Stop Calling It Account Takeover “Fraud”

A few years ago, when it started to become clear that account takeover (ATO) was becoming a threat, it was understandable that it was seen as a fraud problem. After all, the identity theft inherent in taking over a user’s account does, on some level, amount to fraud. But as the ATO problem has grown, impacting nearly every online business, it’s become clear that we need a mindset shift in how we think about and classify the problem: from fraud to security.

As with any emerging threat, classifying it is really a question of who’s responsible—and who’s being protected.

A fraud-focused mindset prioritizes a company’s potential losses, consequences—and even liability. Of course, these are considerable: ATO has a clear effect on the bottom line and carries real reputational risk, too. But calling it account takeover fraud misses the point, because although ATO adds up to a major company problem, at its core, it’s an account and user issue. That makes it a security challenge to protect those accounts and the users who hold them.

That’s why treating ATO as a fraud issue isn’t cutting it. Fundamentally, thinking about ATO in terms of fraud is selfish—it protects us, the company, rather than you, the user. So, if an account is compromised but not yet acting, companies that aren’t actually user-centric won’t much care. And in fact, their existing fraud tools leave them blind to looming issues, but it’s a blind spot they’re willing to accept.

But here’s the thing: Those compromised accounts probably won’t stay dormant forever. In fact, we’ve seen that compromised accounts start to act as soon as a week later—but sometimes as long as a few months. For a company, waiting to act until the malicious actor does puts not only the user but also the company at risk. It’s hopelessly reactive.

So while the argument about whether ATO is a fraud or security problem might seem like semantics, it has very real consequences. Here’s why the classification of ATO matters so much:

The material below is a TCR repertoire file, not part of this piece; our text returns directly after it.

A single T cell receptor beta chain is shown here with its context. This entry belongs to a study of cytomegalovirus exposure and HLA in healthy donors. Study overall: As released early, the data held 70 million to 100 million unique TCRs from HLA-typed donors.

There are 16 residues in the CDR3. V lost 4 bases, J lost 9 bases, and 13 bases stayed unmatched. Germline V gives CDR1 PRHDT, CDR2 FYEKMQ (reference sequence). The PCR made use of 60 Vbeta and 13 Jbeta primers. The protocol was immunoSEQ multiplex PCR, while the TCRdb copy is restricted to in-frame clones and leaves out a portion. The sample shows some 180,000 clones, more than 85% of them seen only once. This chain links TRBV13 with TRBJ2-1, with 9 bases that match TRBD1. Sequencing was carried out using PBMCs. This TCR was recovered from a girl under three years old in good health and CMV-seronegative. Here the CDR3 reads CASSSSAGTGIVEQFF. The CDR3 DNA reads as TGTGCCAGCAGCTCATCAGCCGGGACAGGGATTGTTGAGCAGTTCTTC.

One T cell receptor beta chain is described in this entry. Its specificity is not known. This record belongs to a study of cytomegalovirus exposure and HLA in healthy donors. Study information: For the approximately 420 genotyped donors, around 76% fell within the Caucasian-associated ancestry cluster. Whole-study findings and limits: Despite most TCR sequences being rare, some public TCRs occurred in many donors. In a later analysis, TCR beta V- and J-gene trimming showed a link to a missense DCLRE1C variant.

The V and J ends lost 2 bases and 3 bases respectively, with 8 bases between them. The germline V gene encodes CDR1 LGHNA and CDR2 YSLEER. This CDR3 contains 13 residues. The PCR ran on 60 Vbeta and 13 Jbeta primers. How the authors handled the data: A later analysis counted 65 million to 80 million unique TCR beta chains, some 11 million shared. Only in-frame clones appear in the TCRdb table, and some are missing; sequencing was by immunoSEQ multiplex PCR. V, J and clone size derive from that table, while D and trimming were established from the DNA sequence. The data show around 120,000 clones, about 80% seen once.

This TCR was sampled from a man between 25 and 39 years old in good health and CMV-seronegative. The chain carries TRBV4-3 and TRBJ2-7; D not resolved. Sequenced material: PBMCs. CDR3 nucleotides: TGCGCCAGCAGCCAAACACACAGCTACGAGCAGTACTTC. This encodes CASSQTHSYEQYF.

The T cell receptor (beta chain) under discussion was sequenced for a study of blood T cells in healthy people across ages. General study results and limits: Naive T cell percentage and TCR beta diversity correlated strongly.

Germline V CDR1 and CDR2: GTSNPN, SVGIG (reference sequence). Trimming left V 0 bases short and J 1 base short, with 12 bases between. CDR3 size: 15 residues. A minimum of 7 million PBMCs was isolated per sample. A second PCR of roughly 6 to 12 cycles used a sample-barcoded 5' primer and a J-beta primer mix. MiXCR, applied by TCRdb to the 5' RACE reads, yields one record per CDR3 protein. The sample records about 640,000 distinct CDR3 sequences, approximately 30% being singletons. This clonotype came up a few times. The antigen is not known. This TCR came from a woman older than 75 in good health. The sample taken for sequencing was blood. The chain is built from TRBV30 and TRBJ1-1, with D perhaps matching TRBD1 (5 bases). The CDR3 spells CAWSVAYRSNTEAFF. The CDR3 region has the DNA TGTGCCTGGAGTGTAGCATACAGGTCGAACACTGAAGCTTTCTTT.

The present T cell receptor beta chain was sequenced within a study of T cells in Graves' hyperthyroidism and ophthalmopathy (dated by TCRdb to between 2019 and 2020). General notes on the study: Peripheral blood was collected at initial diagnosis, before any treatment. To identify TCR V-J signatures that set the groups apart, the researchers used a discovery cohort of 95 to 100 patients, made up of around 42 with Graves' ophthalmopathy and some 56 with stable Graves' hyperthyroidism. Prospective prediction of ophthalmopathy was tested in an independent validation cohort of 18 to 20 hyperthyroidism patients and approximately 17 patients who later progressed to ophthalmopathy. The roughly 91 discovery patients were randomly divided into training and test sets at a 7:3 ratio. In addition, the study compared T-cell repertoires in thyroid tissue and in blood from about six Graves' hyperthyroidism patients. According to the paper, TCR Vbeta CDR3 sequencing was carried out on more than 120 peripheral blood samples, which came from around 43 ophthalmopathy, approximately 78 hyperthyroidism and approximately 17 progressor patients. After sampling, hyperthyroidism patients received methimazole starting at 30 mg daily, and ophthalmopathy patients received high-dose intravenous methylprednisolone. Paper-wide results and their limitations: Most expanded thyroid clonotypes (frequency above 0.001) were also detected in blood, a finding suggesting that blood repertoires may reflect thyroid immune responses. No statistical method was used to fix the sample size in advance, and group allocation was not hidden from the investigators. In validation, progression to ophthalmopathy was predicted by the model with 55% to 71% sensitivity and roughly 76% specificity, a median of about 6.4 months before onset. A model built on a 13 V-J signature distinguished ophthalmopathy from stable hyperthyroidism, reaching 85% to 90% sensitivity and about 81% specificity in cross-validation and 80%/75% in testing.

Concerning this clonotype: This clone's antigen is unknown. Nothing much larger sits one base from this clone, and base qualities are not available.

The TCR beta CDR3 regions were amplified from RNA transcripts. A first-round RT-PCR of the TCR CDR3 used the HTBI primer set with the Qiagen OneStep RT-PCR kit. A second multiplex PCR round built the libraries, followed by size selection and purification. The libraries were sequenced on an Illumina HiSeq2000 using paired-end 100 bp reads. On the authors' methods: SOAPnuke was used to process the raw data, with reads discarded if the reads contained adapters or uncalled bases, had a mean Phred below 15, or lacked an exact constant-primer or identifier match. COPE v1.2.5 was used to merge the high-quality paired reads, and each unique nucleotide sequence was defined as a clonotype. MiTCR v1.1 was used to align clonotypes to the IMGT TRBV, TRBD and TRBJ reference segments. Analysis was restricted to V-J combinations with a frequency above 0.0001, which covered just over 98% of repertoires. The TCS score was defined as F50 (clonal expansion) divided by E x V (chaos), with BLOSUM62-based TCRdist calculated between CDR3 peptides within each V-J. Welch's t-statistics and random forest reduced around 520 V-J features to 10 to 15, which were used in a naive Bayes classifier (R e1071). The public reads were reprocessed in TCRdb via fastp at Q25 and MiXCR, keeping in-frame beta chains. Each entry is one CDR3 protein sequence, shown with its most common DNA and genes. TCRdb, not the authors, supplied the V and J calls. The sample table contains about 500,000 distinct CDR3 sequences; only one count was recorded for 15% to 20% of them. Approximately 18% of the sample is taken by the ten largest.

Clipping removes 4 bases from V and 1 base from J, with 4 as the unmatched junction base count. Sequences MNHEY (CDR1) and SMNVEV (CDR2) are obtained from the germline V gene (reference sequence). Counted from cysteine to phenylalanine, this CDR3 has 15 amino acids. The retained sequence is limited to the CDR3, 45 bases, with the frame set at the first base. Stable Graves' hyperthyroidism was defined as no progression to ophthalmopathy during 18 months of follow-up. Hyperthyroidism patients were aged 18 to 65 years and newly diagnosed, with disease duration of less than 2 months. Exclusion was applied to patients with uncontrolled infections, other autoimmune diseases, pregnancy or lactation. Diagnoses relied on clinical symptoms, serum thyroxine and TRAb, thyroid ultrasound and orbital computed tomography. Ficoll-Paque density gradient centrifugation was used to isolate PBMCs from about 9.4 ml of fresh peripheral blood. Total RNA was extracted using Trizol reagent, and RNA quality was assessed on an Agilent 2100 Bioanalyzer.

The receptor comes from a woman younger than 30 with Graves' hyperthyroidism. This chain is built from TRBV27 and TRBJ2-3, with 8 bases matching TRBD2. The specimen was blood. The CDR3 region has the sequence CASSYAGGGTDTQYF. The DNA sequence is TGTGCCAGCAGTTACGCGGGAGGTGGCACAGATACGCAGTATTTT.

• Fraud overemphasizes transactional activity rather than understanding the user. Fraud, for example, might have you focus on triggers like checkout—an examination of the event, rather than the user itself. While checkout (or, on the other end, login) is important, it’s only a part of the overall user activity. And it’s also often too late, because it’s often not clear what attackers will do once they’ve breached an account. That’s why security-focused solutions leverage user behavioral analytics, acknowledging that understanding the user is the only way to really protect them. And even more than that, they recognize that to truly address large-scale attacks, it’s essential to treat ATO prevention as a collaborative effort between security/engineering, fraud/risk, and support
  • Today’s approach to fraud solutions is overly manual. Typically, when potentially fraudulent activity like an anomalous login is flagged, a security analyst must then follow up to validate it. This is long delayed—which penalizes users—and also too focused on inelegant rules. A manual solution is impractical for any site with millions of users. It can’t possibly protect them from an attack without automation. Besides, ATOs don’t follow typical fraud-like patterns.
  • Fraud treats the user as suspicious. It is users who are harmed by ATO, and users who can self-regulate potentially suspicious activity, or even be triggered appropriately for multi-factor authentication. In an ATO event, users are our allies, not our enemies. They are uniquely positioned to assess activity and validate whether it’s them or not. Yet a fraud tool could never incorporate user feedback into its model, even though this is precisely what makes security so powerful—for individual users and beyond.

Here’s the rub: If you treat ATO as a fraud problem, you’ll have a fraud problem, because you aren’t attuned to the warning signals before an attack starts. That’s why any business focused on the user experience should care about the growing threat of account takeovers. And any business that cares about ATO has to treat it like the security threat it is in order to actually prevent it.